- James Marsh
- Philippe Petit, Paul McGill, David Demato, Jean François Heckel
- 94 min.
- Release Date
Man on Wire is one of those documentaries you can’t wait to talk about. And if unable to talk about it, you want to read about it and discover any bits of information that were not included in the film. You scour the internet, read articles, tell your friends, and hopefully they see it too and spread the word (as it’s a moviegoer’s duty to support a little film that deserves grand attention). Enthralled by the small scale wonder of it all, you’re immersed in what’s ostensibly a fairy tale come true, complete with a character so light he appears to dance on the clouds.
On August 7th, 1974, French street performer, magician, and wirewalker Philippe Petit did something big, something amazing in the realm of human accomplishment. Attaching a wire to connect both World Trade Center towers, he walked between them, balance pole in hand, and he stayed out there for about forty-five minutes. There he walked back and fourth eight times, and during his procession kneeled on the wire to bow, even laid down for break. Below, onlookers gazed in wonder.
Petit, still alive and animated as ever, tells his story, packing it with symbolism and endearing sentiments, acting out the actions with his hands and lively expressions. He truly is a character, adding dramatic consequence to every event in his life, beginning with a scene as a boy in his dentist’s office where he first saw an image of the planned WTC towers. Petit drew a line between them, envisioning his dream long before the buildings were constructed to realize it. Nevermind what makes him climb, Petit insists. Leave that to the psychoanalysts. What matters is that indeed he does climb, loves to place himself high up, and being self-taught, incredibly outrivals trained performers. No mention is made of where Petit earns his living, but around him are a group of supporters that believe, indelibly so, in his cause.
Building suspense like an expert caper, much of his story resembles a bank heist, involving us in the lengths Petit and company go to get passed WTC security and onto the yet-unfinished top floors. We’re absorbed into a real-life yarn about disguises, fake identification cards, and outwitting security guards. Among Petit’s accomplices are tower personnel, friends, and even a couple of stoners for good measure. The result plays like a cartoon: on the Big Day, Petit and another man must hide under a tarp, completely motionless for three hours as a security guard completes his rounds and then naps on duty.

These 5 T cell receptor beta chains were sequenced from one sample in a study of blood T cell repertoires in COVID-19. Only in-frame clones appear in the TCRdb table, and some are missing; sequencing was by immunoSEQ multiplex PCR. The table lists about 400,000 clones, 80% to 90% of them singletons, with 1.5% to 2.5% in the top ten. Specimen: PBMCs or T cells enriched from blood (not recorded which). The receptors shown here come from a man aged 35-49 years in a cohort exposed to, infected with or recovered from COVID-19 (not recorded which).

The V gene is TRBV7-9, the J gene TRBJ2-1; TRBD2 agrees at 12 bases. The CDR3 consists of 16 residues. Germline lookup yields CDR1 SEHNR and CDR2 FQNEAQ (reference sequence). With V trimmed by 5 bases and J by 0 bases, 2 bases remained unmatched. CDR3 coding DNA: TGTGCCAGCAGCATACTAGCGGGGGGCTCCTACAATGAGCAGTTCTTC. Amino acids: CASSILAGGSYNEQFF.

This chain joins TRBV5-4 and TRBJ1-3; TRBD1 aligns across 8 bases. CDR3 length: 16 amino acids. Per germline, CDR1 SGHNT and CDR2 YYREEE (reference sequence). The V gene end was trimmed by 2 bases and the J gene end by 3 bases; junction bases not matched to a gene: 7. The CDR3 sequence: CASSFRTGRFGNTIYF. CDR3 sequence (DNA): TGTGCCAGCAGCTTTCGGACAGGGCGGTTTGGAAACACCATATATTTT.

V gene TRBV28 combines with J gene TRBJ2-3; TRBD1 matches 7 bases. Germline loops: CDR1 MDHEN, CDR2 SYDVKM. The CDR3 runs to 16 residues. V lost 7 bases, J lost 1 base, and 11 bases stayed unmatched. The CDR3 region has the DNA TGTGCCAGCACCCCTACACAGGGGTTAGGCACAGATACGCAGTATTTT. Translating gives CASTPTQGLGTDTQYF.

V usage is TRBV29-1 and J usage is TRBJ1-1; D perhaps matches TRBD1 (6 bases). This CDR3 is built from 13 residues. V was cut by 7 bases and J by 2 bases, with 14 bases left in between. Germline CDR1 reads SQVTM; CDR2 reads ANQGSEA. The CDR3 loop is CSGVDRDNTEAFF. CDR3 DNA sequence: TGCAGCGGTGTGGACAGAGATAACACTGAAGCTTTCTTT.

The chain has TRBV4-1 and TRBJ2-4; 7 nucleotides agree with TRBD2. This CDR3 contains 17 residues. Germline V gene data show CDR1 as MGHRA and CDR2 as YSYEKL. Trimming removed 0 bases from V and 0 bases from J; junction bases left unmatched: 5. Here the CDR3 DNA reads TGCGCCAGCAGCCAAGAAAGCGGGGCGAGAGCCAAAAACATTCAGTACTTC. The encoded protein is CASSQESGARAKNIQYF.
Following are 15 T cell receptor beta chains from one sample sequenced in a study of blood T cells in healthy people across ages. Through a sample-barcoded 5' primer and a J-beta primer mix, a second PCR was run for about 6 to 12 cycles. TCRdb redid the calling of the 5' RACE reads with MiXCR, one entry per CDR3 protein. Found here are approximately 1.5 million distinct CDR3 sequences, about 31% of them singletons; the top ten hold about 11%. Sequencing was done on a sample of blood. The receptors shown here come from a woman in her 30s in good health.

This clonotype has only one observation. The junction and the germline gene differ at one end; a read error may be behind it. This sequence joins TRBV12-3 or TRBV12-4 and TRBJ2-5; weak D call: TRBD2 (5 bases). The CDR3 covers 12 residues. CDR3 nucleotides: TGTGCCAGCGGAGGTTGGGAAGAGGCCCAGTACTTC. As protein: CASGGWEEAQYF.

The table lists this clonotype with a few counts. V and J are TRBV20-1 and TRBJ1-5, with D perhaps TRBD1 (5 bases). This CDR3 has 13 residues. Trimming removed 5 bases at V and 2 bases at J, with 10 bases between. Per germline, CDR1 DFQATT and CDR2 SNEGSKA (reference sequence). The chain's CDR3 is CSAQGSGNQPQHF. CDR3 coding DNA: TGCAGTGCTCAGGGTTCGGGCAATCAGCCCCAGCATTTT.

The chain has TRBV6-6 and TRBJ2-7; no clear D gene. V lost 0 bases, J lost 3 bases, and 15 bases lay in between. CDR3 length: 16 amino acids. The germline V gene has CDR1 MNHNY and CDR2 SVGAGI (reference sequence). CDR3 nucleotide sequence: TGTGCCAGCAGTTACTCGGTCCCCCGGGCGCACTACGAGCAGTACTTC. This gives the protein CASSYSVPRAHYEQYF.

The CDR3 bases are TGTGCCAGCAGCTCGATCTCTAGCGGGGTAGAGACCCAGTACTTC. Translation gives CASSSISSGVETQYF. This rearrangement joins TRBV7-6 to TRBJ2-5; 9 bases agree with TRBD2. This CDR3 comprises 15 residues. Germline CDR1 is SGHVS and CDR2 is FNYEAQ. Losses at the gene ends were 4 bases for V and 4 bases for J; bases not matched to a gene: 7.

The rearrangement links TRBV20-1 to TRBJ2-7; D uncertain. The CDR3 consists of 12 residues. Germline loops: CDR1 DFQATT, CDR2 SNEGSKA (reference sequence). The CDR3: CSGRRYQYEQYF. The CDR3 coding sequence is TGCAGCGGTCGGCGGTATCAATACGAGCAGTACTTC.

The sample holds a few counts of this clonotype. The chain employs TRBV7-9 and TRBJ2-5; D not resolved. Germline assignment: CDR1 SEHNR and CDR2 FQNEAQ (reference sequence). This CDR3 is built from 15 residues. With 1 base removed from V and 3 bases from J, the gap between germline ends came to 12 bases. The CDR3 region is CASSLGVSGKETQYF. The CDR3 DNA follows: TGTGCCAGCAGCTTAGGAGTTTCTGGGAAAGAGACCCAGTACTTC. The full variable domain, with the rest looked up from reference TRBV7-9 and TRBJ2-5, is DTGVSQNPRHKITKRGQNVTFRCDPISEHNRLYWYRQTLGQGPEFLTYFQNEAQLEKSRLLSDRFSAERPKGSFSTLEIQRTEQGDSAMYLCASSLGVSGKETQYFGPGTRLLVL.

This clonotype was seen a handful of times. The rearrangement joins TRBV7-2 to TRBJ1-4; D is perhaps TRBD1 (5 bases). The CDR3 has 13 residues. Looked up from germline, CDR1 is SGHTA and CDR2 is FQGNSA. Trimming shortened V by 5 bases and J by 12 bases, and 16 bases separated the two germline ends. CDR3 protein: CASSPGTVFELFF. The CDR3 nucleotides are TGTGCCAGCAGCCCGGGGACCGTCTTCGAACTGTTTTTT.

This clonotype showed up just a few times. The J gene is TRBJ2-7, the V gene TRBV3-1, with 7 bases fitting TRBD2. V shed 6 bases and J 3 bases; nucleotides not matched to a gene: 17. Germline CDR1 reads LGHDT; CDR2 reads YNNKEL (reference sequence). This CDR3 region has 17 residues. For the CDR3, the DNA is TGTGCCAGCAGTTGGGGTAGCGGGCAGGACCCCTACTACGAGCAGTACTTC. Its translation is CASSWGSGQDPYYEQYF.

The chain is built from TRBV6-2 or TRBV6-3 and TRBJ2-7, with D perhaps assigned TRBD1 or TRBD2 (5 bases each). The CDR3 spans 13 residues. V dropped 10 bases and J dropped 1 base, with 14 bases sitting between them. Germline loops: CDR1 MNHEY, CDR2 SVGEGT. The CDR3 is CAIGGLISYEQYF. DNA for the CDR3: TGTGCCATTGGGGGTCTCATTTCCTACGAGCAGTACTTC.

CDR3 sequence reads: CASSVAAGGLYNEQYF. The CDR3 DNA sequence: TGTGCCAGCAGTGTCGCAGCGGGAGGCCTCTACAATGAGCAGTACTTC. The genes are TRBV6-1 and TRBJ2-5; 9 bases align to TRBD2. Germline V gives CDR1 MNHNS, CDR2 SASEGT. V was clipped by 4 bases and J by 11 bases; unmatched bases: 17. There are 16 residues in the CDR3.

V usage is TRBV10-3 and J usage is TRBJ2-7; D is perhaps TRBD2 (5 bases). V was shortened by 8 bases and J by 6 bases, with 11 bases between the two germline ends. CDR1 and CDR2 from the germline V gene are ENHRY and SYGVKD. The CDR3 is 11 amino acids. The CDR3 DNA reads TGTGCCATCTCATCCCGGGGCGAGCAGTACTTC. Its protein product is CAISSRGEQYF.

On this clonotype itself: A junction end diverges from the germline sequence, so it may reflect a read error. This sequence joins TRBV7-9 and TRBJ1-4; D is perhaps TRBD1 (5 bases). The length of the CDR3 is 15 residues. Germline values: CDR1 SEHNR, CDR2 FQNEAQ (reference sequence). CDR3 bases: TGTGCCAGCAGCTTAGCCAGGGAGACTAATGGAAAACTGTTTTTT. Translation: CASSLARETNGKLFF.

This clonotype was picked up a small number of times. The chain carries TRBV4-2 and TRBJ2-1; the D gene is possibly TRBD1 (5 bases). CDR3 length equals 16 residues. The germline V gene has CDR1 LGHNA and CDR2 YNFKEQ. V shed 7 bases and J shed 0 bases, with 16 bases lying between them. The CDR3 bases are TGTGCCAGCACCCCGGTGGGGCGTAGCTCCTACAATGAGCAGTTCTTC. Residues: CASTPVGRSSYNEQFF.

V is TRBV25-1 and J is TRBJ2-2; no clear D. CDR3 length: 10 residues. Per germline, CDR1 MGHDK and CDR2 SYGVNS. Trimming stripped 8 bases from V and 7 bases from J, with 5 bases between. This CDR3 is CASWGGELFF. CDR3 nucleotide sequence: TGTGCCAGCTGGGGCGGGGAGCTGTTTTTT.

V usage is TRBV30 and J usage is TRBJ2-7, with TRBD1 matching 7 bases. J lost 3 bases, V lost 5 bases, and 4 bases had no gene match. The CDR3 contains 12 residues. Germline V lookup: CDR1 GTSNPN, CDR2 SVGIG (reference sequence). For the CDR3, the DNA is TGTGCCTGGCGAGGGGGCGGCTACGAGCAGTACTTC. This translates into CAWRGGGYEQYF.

Director James Marsh (The King, 2005) employs well-integrated dramatic reenactment-type footage, using mostly silhouettes and near-identical actors to portray those involved. Additionally, the documentary assembles vintage footage, new interviews, and photographs to inform the background. We learn how Petit first dared to walk a wire placed between the bell towers of the Notre Dame Cathedral in Paris, and then between towers on Australia’s Syndey Harbour Bridge, both times earning a minor wrist-slap from local authorities in reprisal. Intercut between his progressions as an audacious wirewalker is archival video of construction commencing on the WTC towers, Petit’s ultimate goal.
Such a story told these days is ripe for accusation, in that one could charge the filmmakers with feeding off audience sympathies by using post-9/11 imagery, exploiting the void created by the terrorist attacks to enrich the story with greater magnitude. Certainly seeing the former towers under Petit’s heavenly circumstances plays on our heartstrings, and the footage of their construction bears an eerie resemblance to the site’s post-attack aftermath. But to the film’s benefit, Marsh avoids any mention of 9/11, not even in Petit’s recollections does he lament that their destruction was particularly hard for him, though surely he must feel that way, often calling them “my towers.”
Worrying about death never occurs to Petit; his passion for wirewalking sets that fear aside. As a performer, he’s impassioned enough to make complete strangers into devoted followers. As a personality, he’s such a lively, carefree sort that we can’t help but be involved in his escapade and telling thereof. At the center of Man on Wire, aside from the bold recital of incomparable performance art, Petit is The Great Storyteller reeling us into his foolhardy personal adventure. We go willingly, joyfully, in awe.